They’re known as the ‘me generation’, narcissistic and with an ugly ‘look after number one’ attitude. So I was rather happy, having been born between the mid-eighties and early 2000’s, to learn that there’s more to the group than just sponging off your parents and sending attention seeking social media posts. An event by Acacia Avenue I recently attended, took a look the Millenial generation with some powerful insights for marketers. Here are my key takeaways:
Millennials have been shaped by the economic downturn and the vast changes introduced by the internet. Typically they’re more adaptable, happy for their path to change and keen to keep their options open. However the group have a difficult paradox on their hands, balancing between being more exposed to everything, but having limited opportunities.
Focus on the product
Popular brands with millennials like Airbnb, Uber and Ikea understand that this group aren’t as impressed by the mystique of brands as their parents were. When asked about Apple’s appeal the reply was ‘not for the style – it’s because they help me run my life’. Simply put, where a previous generation may have asked ‘what does this brand say about me?’, the millennial asks ‘what does the brand actually do?’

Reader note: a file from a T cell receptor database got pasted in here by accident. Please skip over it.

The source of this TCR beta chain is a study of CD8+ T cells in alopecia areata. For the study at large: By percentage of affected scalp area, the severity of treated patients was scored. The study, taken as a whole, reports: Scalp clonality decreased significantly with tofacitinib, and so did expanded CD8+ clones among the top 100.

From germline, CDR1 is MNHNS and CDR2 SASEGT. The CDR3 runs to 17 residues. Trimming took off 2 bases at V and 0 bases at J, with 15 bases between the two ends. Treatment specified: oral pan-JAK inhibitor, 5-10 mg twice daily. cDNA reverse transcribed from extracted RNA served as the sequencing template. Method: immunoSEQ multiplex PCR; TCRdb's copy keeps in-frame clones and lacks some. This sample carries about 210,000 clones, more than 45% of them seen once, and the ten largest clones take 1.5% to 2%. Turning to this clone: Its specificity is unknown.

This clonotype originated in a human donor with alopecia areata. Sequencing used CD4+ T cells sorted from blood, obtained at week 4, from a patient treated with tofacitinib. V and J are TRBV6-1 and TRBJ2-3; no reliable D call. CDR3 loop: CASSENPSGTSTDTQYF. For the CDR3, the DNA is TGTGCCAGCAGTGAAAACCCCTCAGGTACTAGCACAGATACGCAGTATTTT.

‘Just be honest, it’s what millennial’s expect’, says Harriot Pleydell-Bouverie, founder of Mallow and Marsh. Her crowd-funded company understands the power of asking your audience and involving them in shaping your product right from the start. Millennials aren’t looking for perfection, they respond to personality. Just ask, listen and be seen to respond.
Be part of their story
‘Mind space’ is the holy grail for marketers, and StudentBeans.com founder James Eder said for millennials, it’s all about their story. His brand, which operates in the student market, have worked really hard to make an impact at this key stage in a person’s life. The idea is that they can become part of their story, creating a powerful and lifelong brand loyalty.
So if you want to engage millennials, be honest, ask them what they think and don’t pay too much attention to what has worked for their parent’s generation.